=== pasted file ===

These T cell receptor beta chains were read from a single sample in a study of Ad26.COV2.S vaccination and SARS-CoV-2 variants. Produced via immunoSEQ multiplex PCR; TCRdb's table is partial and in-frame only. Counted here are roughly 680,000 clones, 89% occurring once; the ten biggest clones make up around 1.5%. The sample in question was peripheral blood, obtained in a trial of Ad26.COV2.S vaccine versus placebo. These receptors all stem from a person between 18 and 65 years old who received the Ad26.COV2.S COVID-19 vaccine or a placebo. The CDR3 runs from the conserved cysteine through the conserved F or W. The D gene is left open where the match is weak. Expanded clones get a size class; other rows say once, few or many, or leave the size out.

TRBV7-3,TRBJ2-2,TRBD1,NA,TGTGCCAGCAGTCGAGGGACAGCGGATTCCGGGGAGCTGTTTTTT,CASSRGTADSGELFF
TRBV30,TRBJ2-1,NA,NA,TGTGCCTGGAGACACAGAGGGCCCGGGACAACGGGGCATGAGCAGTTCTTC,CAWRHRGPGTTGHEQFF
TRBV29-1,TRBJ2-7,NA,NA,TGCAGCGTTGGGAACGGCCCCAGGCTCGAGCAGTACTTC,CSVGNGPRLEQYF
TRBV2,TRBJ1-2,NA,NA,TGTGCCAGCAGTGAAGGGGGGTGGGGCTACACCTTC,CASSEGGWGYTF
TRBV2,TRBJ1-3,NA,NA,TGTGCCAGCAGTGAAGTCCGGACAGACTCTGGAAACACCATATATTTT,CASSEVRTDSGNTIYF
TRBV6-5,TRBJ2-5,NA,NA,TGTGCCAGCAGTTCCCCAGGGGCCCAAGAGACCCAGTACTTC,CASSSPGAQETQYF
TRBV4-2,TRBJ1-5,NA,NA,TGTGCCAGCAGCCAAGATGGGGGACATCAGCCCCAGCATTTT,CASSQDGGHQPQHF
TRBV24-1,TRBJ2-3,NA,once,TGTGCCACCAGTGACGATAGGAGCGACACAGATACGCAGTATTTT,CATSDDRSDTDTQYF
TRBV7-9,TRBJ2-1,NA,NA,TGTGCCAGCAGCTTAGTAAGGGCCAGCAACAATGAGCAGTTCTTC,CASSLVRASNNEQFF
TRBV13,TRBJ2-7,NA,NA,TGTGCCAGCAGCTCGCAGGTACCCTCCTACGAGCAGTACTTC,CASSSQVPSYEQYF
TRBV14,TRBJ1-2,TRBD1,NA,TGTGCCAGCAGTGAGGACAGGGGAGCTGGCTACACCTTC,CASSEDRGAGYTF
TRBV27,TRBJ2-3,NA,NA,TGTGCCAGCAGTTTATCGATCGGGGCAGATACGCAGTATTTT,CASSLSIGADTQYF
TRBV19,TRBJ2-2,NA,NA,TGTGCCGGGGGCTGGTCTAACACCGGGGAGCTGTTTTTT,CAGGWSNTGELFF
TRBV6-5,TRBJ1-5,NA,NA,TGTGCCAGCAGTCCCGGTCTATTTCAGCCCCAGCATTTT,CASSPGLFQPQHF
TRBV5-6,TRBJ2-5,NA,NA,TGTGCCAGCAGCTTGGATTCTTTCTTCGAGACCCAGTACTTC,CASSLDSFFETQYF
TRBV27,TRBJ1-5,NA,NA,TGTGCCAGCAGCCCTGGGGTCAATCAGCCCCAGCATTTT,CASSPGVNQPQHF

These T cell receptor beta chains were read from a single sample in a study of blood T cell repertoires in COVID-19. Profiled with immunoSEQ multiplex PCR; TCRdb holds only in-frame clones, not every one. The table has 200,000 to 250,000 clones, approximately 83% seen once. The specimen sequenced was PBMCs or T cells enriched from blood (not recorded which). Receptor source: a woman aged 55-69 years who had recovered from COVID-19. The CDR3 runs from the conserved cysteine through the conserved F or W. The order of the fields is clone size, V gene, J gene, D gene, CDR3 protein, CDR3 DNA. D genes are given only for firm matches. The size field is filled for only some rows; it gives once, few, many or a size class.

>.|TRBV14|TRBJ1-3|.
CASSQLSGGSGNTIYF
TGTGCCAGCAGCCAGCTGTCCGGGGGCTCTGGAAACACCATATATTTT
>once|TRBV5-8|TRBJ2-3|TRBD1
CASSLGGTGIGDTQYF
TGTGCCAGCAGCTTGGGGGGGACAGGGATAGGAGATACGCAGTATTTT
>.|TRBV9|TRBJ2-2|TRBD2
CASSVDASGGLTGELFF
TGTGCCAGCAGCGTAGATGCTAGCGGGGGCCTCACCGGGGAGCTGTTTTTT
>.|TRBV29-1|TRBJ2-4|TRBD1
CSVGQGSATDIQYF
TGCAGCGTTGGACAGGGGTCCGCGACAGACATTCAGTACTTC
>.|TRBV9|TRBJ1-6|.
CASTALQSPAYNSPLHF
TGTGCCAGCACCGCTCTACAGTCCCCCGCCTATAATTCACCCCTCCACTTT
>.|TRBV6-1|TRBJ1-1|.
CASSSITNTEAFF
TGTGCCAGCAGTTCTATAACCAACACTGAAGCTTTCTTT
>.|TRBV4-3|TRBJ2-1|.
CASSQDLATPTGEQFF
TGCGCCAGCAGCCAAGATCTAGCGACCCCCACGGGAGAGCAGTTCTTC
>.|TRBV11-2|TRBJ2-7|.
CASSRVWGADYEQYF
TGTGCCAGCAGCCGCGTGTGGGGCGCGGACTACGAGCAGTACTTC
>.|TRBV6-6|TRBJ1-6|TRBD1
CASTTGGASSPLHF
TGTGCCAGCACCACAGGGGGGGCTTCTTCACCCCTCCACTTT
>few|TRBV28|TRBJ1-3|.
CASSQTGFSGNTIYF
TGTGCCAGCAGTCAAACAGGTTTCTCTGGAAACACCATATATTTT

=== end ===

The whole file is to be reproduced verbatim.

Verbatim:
These T cell receptor beta chains were read from a single sample in a study of Ad26.COV2.S vaccination and SARS-CoV-2 variants. Produced via immunoSEQ multiplex PCR; TCRdb's table is partial and in-frame only. Counted here are roughly 680,000 clones, 89% occurring once; the ten biggest clones make up around 1.5%. The sample in question was peripheral blood, obtained in a trial of Ad26.COV2.S vaccine versus placebo. These receptors all stem from a person between 18 and 65 years old who received the Ad26.COV2.S COVID-19 vaccine or a placebo. The CDR3 runs from the conserved cysteine through the conserved F or W. The D gene is left open where the match is weak. Expanded clones get a size class; other rows say once, few or many, or leave the size out.

TRBV7-3,TRBJ2-2,TRBD1,NA,TGTGCCAGCAGTCGAGGGACAGCGGATTCCGGGGAGCTGTTTTTT,CASSRGTADSGELFF
TRBV30,TRBJ2-1,NA,NA,TGTGCCTGGAGACACAGAGGGCCCGGGACAACGGGGCATGAGCAGTTCTTC,CAWRHRGPGTTGHEQFF
TRBV29-1,TRBJ2-7,NA,NA,TGCAGCGTTGGGAACGGCCCCAGGCTCGAGCAGTACTTC,CSVGNGPRLEQYF
TRBV2,TRBJ1-2,NA,NA,TGTGCCAGCAGTGAAGGGGGGTGGGGCTACACCTTC,CASSEGGWGYTF
TRBV2,TRBJ1-3,NA,NA,TGTGCCAGCAGTGAAGTCCGGACAGACTCTGGAAACACCATATATTTT,CASSEVRTDSGNTIYF
TRBV6-5,TRBJ2-5,NA,NA,TGTGCCAGCAGTTCCCCAGGGGCCCAAGAGACCCAGTACTTC,CASSSPGAQETQYF
TRBV4-2,TRBJ1-5,NA,NA,TGTGCCAGCAGCCAAGATGGGGGACATCAGCCCCAGCATTTT,CASSQDGGHQPQHF
TRBV24-1,TRBJ2-3,NA,once,TGTGCCACCAGTGACGATAGGAGCGACACAGATACGCAGTATTTT,CATSDDRSDTDTQYF
TRBV7-9,TRBJ2-1,NA,NA,TGTGCCAGCAGCTTAGTAAGGGCCAGCAACAATGAGCAGTTCTTC,CASSLVRASNNEQFF
TRBV13,TRBJ2-7,NA,NA,TGTGCCAGCAGCTCGCAGGTACCCTCCTACGAGCAGTACTTC,CASSSQVPSYEQYF
TRBV14,TRBJ1-2,TRBD1,NA,TGTGCCAGCAGTGAGGACAGGGGAGCTGGCTACACCTTC,CASSEDRGAGYTF
TRBV27,TRBJ2-3,NA,NA,TGTGCCAGCAGTTTATCGATCGGGGCAGATACGCAGTATTTT,CASSLSIGADTQYF
TRBV19,TRBJ2-2,NA,NA,TGTGCCGGGGGCTGGTCTAACACCGGGGAGCTGTTTTTT,CAGGWSNTGELFF
TRBV6-5,TRBJ1-5,NA,NA,TGTGCCAGCAGTCCCGGTCTATTTCAGCCCCAGCATTTT,CASSPGLFQPQHF
TRBV5-6,TRBJ2-5,NA,NA,TGTGCCAGCAGCTTGGATTCTTTCTTCGAGACCCAGTACTTC,CASSLDSFFETQYF
TRBV27,TRBJ1-5,NA,NA,TGTGCCAGCAGCCCTGGGGTCAATCAGCCCCAGCATTTT,CASSPGVNQPQHF

These T cell receptor beta chains were read from a single sample in a study of blood T cell repertoires in COVID-19. Profiled with immunoSEQ multiplex PCR; TCRdb holds only in-frame clones, not every one. The table has 200,000 to 250,000 clones, approximately 83% seen once. The specimen sequenced was PBMCs or T cells enriched from blood (not recorded which). Receptor source: a woman aged 55-69 years who had recovered from COVID-19. The CDR3 runs from the conserved cysteine through the conserved F or W. The order of the fields is clone size, V gene, J gene, D gene, CDR3 protein, CDR3 DNA. D genes are given only for firm matches. The size field is filled for only some rows; it gives once, few, many or a size class.

>.|TRBV14|TRBJ1-3|.
CASSQLSGGSGNTIYF
TGTGCCAGCAGCCAGCTGTCCGGGGGCTCTGGAAACACCATATATTTT
>once|TRBV5-8|TRBJ2-3|TRBD1
CASSLGGTGIGDTQYF
TGTGCCAGCAGCTTGGGGGGGACAGGGATAGGAGATACGCAGTATTTT
>.|TRBV9|TRBJ2-2|TRBD2
CASSVDASGGLTGELFF
TGTGCCAGCAGCGTAGATGCTAGCGGGGGCCTCACCGGGGAGCTGTTTTTT
>.|TRBV29-1|TRBJ2-4|TRBD1
CSVGQGSATDIQYF
TGCAGCGTTGGACAGGGGTCCGCGACAGACATTCAGTACTTC
>.|TRBV9|TRBJ1-6|.
CASTALQSPAYNSPLHF
TGTGCCAGCACCGCTCTACAGTCCCCCGCCTATAATTCACCCCTCCACTTT
>.|TRBV6-1|TRBJ1-1|.
CASSSITNTEAFF
TGTGCCAGCAGTTCTATAACCAACACTGAAGCTTTCTTT
>.|TRBV4-3|TRBJ2-1|.
CASSQDLATPTGEQFF
TGCGCCAGCAGCCAAGATCTAGCGACCCCCACGGGAGAGCAGTTCTTC
>.|TRBV11-2|TRBJ2-7|.
CASSRVWGADYEQYF
TGTGCCAGCAGCCGCGTGTGGGGCGCGGACTACGAGCAGTACTTC
>.|TRBV6-6|TRBJ1-6|TRBD1
CASTTGGASSPLHF
TGTGCCAGCACCACAGGGGGGGCTTCTTCACCCCTCCACTTT
>few|TRBV28|TRBJ1-3|.
CASSQTGFSGNTIYF
TGTGCCAGCAGTCAAACAGGTTTCTCTGGAAACACCATATATTTT